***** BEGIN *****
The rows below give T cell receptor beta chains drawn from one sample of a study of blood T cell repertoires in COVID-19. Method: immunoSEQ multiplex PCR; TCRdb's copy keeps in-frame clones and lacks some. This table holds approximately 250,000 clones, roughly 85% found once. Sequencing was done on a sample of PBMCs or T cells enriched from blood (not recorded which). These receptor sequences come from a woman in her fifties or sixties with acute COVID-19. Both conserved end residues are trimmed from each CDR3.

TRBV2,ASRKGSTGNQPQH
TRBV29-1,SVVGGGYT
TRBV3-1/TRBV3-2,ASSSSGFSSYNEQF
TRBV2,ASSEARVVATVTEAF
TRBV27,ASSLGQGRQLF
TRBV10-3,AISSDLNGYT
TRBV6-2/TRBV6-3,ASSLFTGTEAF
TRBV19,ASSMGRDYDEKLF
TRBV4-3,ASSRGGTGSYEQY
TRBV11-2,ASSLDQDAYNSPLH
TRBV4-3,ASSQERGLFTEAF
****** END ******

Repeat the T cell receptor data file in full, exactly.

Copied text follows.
The rows below give T cell receptor beta chains drawn from one sample of a study of blood T cell repertoires in COVID-19. Method: immunoSEQ multiplex PCR; TCRdb's copy keeps in-frame clones and lacks some. This table holds approximately 250,000 clones, roughly 85% found once. Sequencing was done on a sample of PBMCs or T cells enriched from blood (not recorded which). These receptor sequences come from a woman in her fifties or sixties with acute COVID-19. Both conserved end residues are trimmed from each CDR3.

TRBV2,ASRKGSTGNQPQH
TRBV29-1,SVVGGGYT
TRBV3-1/TRBV3-2,ASSSSGFSSYNEQF
TRBV2,ASSEARVVATVTEAF
TRBV27,ASSLGQGRQLF
TRBV10-3,AISSDLNGYT
TRBV6-2/TRBV6-3,ASSLFTGTEAF
TRBV19,ASSMGRDYDEKLF
TRBV4-3,ASSRGGTGSYEQY
TRBV11-2,ASSLDQDAYNSPLH
TRBV4-3,ASSQERGLFTEAF